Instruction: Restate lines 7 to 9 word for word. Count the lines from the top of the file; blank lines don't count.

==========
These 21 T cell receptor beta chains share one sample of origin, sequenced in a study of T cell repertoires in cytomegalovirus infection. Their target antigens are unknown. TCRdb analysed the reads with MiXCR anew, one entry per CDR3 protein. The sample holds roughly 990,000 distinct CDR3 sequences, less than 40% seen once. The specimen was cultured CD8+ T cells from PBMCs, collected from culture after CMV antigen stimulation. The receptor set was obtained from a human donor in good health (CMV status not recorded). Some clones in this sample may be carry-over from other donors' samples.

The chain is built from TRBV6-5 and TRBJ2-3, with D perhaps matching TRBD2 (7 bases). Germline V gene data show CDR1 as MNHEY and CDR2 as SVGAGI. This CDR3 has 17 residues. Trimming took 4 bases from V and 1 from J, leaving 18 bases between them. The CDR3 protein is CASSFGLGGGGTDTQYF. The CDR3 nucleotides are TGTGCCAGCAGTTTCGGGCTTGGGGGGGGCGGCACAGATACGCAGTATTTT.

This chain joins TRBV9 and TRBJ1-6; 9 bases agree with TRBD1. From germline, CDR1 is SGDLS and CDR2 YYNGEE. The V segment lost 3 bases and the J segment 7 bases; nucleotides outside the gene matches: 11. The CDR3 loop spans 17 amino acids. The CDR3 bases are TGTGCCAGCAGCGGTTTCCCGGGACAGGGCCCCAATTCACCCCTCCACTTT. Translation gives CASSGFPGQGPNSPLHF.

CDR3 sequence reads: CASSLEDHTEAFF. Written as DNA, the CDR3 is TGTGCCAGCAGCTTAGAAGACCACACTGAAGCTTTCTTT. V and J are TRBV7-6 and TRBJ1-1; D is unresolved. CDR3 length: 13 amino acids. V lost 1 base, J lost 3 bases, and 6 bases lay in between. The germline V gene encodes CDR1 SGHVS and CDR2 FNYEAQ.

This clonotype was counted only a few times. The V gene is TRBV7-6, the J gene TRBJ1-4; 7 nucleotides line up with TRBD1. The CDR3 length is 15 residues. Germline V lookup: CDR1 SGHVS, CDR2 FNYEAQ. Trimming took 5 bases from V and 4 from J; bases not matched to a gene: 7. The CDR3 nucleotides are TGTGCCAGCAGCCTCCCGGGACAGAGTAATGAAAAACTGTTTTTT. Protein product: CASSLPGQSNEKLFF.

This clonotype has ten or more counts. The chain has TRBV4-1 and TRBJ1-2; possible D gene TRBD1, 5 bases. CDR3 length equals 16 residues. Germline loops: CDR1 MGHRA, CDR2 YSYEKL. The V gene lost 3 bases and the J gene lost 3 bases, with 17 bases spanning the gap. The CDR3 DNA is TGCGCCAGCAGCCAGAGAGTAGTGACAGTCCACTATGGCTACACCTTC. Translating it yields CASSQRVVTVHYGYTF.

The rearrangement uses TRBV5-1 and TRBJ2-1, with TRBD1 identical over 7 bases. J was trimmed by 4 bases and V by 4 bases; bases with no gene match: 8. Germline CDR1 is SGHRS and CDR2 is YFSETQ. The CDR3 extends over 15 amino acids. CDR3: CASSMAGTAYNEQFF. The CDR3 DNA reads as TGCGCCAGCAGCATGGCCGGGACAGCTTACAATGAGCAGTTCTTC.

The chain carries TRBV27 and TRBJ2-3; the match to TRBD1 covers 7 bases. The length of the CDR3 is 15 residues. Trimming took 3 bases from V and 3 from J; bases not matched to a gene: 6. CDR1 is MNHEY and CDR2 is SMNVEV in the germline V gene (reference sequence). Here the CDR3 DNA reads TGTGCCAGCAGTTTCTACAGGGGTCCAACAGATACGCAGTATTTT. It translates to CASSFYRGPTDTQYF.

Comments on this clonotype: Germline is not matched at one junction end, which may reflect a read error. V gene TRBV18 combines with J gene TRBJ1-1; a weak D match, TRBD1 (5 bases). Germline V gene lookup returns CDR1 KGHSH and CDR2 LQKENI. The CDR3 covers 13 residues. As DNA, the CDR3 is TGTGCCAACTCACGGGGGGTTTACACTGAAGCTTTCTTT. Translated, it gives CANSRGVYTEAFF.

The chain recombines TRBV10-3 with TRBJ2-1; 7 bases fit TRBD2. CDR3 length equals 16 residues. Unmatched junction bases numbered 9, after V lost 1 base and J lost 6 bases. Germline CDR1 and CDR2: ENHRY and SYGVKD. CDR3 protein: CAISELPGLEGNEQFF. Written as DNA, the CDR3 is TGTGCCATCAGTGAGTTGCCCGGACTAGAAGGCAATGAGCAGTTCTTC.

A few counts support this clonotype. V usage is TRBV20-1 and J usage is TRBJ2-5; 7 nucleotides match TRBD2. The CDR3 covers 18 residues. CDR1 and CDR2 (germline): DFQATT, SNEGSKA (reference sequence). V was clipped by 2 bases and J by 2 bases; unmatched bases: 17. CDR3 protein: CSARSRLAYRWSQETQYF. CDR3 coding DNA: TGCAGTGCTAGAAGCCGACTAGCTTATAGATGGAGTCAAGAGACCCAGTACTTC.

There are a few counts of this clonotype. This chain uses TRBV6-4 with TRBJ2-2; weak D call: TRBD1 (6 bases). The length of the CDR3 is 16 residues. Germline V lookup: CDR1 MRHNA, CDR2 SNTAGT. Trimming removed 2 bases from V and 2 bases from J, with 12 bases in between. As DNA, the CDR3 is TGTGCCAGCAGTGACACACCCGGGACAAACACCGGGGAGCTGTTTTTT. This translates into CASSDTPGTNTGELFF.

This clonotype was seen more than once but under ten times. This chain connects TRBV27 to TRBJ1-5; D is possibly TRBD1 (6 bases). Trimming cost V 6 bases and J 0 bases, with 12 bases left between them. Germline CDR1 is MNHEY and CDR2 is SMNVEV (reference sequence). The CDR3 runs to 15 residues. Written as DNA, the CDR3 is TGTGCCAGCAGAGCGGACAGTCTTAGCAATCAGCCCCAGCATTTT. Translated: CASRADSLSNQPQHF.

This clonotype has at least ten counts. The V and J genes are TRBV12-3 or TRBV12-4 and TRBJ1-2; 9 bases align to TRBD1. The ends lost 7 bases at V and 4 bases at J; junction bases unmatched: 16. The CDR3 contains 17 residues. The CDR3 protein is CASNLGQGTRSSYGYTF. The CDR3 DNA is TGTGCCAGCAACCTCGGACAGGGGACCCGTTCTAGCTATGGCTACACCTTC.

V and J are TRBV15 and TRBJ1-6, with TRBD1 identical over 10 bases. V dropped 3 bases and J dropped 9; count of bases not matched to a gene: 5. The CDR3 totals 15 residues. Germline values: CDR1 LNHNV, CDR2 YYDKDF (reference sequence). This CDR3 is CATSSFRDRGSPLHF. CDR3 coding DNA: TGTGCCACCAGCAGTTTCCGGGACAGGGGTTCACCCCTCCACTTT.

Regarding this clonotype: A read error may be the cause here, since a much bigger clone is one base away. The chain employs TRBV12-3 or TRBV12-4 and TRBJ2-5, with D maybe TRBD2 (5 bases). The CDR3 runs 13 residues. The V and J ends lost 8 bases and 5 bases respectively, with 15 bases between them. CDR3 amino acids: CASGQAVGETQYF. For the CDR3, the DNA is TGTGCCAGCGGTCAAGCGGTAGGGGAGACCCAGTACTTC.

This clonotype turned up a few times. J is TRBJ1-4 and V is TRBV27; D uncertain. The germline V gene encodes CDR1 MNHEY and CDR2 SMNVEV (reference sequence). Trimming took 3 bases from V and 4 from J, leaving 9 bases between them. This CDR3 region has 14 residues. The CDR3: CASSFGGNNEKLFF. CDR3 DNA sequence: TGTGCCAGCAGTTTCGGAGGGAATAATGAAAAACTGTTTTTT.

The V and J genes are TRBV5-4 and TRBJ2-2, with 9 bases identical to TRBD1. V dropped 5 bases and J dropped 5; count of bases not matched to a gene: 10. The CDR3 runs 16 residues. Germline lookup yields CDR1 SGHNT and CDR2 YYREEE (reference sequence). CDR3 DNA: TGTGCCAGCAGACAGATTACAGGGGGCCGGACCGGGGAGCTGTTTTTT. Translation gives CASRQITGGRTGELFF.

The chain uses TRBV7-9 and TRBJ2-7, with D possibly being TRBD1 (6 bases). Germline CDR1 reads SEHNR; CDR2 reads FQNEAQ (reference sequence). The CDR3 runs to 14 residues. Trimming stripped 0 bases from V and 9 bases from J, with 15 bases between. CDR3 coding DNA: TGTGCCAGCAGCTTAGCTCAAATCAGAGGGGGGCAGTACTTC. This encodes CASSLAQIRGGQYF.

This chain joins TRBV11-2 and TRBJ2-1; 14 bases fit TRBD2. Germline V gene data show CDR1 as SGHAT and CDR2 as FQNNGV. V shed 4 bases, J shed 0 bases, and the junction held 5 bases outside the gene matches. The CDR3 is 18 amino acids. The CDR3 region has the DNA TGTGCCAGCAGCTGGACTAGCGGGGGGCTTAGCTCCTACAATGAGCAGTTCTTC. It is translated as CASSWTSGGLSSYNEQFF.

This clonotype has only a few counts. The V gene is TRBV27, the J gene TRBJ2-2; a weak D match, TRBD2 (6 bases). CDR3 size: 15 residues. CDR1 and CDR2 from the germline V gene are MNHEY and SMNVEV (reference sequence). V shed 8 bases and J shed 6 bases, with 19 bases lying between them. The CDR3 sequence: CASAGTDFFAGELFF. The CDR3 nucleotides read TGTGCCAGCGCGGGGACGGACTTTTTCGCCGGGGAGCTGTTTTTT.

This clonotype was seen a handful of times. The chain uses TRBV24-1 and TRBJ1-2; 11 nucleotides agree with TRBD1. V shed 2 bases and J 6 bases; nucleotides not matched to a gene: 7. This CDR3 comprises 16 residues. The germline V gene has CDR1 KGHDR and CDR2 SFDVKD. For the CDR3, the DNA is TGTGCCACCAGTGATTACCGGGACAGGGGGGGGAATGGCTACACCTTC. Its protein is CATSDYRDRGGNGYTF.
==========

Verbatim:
The rearrangement uses TRBV5-1 and TRBJ2-1, with TRBD1 identical over 7 bases. J was trimmed by 4 bases and V by 4 bases; bases with no gene match: 8. Germline CDR1 is SGHRS and CDR2 is YFSETQ. The CDR3 extends over 15 amino acids. CDR3: CASSMAGTAYNEQFF. The CDR3 DNA reads as TGCGCCAGCAGCATGGCCGGGACAGCTTACAATGAGCAGTTCTTC.

The chain carries TRBV27 and TRBJ2-3; the match to TRBD1 covers 7 bases. The length of the CDR3 is 15 residues. Trimming took 3 bases from V and 3 from J; bases not matched to a gene: 6. CDR1 is MNHEY and CDR2 is SMNVEV in the germline V gene (reference sequence). Here the CDR3 DNA reads TGTGCCAGCAGTTTCTACAGGGGTCCAACAGATACGCAGTATTTT. It translates to CASSFYRGPTDTQYF.

Comments on this clonotype: Germline is not matched at one junction end, which may reflect a read error. V gene TRBV18 combines with J gene TRBJ1-1; a weak D match, TRBD1 (5 bases). Germline V gene lookup returns CDR1 KGHSH and CDR2 LQKENI. The CDR3 covers 13 residues. As DNA, the CDR3 is TGTGCCAACTCACGGGGGGTTTACACTGAAGCTTTCTTT. Translated, it gives CANSRGVYTEAFF.